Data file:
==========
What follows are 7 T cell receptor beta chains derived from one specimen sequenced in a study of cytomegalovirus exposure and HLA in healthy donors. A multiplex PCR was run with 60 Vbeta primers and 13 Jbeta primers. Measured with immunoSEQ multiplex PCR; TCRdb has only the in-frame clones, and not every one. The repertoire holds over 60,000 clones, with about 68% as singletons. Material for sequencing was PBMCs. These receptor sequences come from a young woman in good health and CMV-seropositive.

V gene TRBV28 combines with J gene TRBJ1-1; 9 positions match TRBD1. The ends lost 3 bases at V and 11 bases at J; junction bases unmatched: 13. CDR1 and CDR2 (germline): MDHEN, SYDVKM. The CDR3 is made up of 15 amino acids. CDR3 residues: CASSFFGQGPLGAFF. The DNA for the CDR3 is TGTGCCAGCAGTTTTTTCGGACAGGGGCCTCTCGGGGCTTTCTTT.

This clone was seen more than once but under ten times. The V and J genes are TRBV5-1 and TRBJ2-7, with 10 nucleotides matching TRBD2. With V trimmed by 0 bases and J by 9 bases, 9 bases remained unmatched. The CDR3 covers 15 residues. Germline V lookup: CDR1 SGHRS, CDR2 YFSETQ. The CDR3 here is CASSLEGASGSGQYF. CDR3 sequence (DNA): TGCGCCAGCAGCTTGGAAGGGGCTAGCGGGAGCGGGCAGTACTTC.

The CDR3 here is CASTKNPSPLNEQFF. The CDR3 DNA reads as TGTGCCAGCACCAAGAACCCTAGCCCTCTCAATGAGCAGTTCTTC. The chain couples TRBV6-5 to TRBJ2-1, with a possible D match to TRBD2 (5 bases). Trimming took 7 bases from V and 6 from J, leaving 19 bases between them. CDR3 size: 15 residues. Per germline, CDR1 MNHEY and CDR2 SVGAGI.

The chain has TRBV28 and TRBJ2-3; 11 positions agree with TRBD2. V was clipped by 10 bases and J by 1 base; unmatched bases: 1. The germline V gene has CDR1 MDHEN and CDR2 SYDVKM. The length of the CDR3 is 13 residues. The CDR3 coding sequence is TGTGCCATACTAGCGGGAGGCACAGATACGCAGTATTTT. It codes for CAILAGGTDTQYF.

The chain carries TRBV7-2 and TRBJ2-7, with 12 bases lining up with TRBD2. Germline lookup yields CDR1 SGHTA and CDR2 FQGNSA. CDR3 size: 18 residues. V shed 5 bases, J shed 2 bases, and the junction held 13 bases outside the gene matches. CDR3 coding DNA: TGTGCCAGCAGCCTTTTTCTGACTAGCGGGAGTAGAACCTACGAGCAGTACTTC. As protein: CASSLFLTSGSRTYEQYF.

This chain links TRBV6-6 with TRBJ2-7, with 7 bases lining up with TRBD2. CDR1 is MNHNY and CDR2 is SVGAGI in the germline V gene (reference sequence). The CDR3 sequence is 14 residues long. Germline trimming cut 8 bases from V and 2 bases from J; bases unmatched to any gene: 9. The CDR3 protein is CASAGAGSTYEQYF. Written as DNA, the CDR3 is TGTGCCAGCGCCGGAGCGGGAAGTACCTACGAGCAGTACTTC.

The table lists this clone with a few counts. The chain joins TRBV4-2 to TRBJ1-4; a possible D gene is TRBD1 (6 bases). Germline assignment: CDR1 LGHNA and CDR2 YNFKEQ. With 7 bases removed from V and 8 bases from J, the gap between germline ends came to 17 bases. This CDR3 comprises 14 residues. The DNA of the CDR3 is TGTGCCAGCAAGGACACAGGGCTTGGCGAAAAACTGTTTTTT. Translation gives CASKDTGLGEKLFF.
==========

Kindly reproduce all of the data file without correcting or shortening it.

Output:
What follows are 7 T cell receptor beta chains derived from one specimen sequenced in a study of cytomegalovirus exposure and HLA in healthy donors. A multiplex PCR was run with 60 Vbeta primers and 13 Jbeta primers. Measured with immunoSEQ multiplex PCR; TCRdb has only the in-frame clones, and not every one. The repertoire holds over 60,000 clones, with about 68% as singletons. Material for sequencing was PBMCs. These receptor sequences come from a young woman in good health and CMV-seropositive.

V gene TRBV28 combines with J gene TRBJ1-1; 9 positions match TRBD1. The ends lost 3 bases at V and 11 bases at J; junction bases unmatched: 13. CDR1 and CDR2 (germline): MDHEN, SYDVKM. The CDR3 is made up of 15 amino acids. CDR3 residues: CASSFFGQGPLGAFF. The DNA for the CDR3 is TGTGCCAGCAGTTTTTTCGGACAGGGGCCTCTCGGGGCTTTCTTT.

This clone was seen more than once but under ten times. The V and J genes are TRBV5-1 and TRBJ2-7, with 10 nucleotides matching TRBD2. With V trimmed by 0 bases and J by 9 bases, 9 bases remained unmatched. The CDR3 covers 15 residues. Germline V lookup: CDR1 SGHRS, CDR2 YFSETQ. The CDR3 here is CASSLEGASGSGQYF. CDR3 sequence (DNA): TGCGCCAGCAGCTTGGAAGGGGCTAGCGGGAGCGGGCAGTACTTC.

The CDR3 here is CASTKNPSPLNEQFF. The CDR3 DNA reads as TGTGCCAGCACCAAGAACCCTAGCCCTCTCAATGAGCAGTTCTTC. The chain couples TRBV6-5 to TRBJ2-1, with a possible D match to TRBD2 (5 bases). Trimming took 7 bases from V and 6 from J, leaving 19 bases between them. CDR3 size: 15 residues. Per germline, CDR1 MNHEY and CDR2 SVGAGI.

The chain has TRBV28 and TRBJ2-3; 11 positions agree with TRBD2. V was clipped by 10 bases and J by 1 base; unmatched bases: 1. The germline V gene has CDR1 MDHEN and CDR2 SYDVKM. The length of the CDR3 is 13 residues. The CDR3 coding sequence is TGTGCCATACTAGCGGGAGGCACAGATACGCAGTATTTT. It codes for CAILAGGTDTQYF.

The chain carries TRBV7-2 and TRBJ2-7, with 12 bases lining up with TRBD2. Germline lookup yields CDR1 SGHTA and CDR2 FQGNSA. CDR3 size: 18 residues. V shed 5 bases, J shed 2 bases, and the junction held 13 bases outside the gene matches. CDR3 coding DNA: TGTGCCAGCAGCCTTTTTCTGACTAGCGGGAGTAGAACCTACGAGCAGTACTTC. As protein: CASSLFLTSGSRTYEQYF.

This chain links TRBV6-6 with TRBJ2-7, with 7 bases lining up with TRBD2. CDR1 is MNHNY and CDR2 is SVGAGI in the germline V gene (reference sequence). The CDR3 sequence is 14 residues long. Germline trimming cut 8 bases from V and 2 bases from J; bases unmatched to any gene: 9. The CDR3 protein is CASAGAGSTYEQYF. Written as DNA, the CDR3 is TGTGCCAGCGCCGGAGCGGGAAGTACCTACGAGCAGTACTTC.

The table lists this clone with a few counts. The chain joins TRBV4-2 to TRBJ1-4; a possible D gene is TRBD1 (6 bases). Germline assignment: CDR1 LGHNA and CDR2 YNFKEQ. With 7 bases removed from V and 8 bases from J, the gap between germline ends came to 17 bases. This CDR3 comprises 14 residues. The DNA of the CDR3 is TGTGCCAGCAAGGACACAGGGCTTGGCGAAAAACTGTTTTTT. Translation gives CASKDTGLGEKLFF.